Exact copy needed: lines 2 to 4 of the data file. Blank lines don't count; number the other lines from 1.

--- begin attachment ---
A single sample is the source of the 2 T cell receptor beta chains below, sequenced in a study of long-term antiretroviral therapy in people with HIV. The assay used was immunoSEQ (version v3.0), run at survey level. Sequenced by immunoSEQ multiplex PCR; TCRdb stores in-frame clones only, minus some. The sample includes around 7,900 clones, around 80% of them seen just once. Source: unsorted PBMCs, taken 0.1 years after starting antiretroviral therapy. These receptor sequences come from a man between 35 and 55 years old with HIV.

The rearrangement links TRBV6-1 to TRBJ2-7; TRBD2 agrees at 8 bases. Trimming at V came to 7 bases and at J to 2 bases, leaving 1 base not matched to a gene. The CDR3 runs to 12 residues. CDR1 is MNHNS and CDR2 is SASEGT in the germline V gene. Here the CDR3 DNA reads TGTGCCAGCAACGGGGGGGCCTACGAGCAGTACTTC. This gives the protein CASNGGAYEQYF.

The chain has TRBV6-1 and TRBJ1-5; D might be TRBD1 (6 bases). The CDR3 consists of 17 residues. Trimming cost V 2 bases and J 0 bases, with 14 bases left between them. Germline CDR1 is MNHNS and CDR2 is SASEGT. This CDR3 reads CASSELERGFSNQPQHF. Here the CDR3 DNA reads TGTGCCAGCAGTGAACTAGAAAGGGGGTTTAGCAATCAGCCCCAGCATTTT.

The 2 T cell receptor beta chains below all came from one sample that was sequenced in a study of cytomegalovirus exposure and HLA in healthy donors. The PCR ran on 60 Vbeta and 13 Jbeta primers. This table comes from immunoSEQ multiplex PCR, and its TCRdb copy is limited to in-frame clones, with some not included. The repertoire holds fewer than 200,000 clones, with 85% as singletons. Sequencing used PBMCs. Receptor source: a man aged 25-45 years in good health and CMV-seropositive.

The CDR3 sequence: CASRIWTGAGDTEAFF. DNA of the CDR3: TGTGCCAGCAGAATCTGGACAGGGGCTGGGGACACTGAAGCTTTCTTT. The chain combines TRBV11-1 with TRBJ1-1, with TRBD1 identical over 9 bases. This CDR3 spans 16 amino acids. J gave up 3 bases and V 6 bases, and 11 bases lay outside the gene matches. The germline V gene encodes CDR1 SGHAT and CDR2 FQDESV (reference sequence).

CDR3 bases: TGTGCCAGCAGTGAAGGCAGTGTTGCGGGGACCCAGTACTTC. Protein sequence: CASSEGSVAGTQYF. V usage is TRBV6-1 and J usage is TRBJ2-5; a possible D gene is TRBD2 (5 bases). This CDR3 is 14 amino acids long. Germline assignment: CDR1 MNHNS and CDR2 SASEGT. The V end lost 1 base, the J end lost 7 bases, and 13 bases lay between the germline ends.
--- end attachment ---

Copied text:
The rearrangement links TRBV6-1 to TRBJ2-7; TRBD2 agrees at 8 bases. Trimming at V came to 7 bases and at J to 2 bases, leaving 1 base not matched to a gene. The CDR3 runs to 12 residues. CDR1 is MNHNS and CDR2 is SASEGT in the germline V gene. Here the CDR3 DNA reads TGTGCCAGCAACGGGGGGGCCTACGAGCAGTACTTC. This gives the protein CASNGGAYEQYF.

The chain has TRBV6-1 and TRBJ1-5; D might be TRBD1 (6 bases). The CDR3 consists of 17 residues. Trimming cost V 2 bases and J 0 bases, with 14 bases left between them. Germline CDR1 is MNHNS and CDR2 is SASEGT. This CDR3 reads CASSELERGFSNQPQHF. Here the CDR3 DNA reads TGTGCCAGCAGTGAACTAGAAAGGGGGTTTAGCAATCAGCCCCAGCATTTT.

The 2 T cell receptor beta chains below all came from one sample that was sequenced in a study of cytomegalovirus exposure and HLA in healthy donors. The PCR ran on 60 Vbeta and 13 Jbeta primers. This table comes from immunoSEQ multiplex PCR, and its TCRdb copy is limited to in-frame clones, with some not included. The repertoire holds fewer than 200,000 clones, with 85% as singletons. Sequencing used PBMCs. Receptor source: a man aged 25-45 years in good health and CMV-seropositive.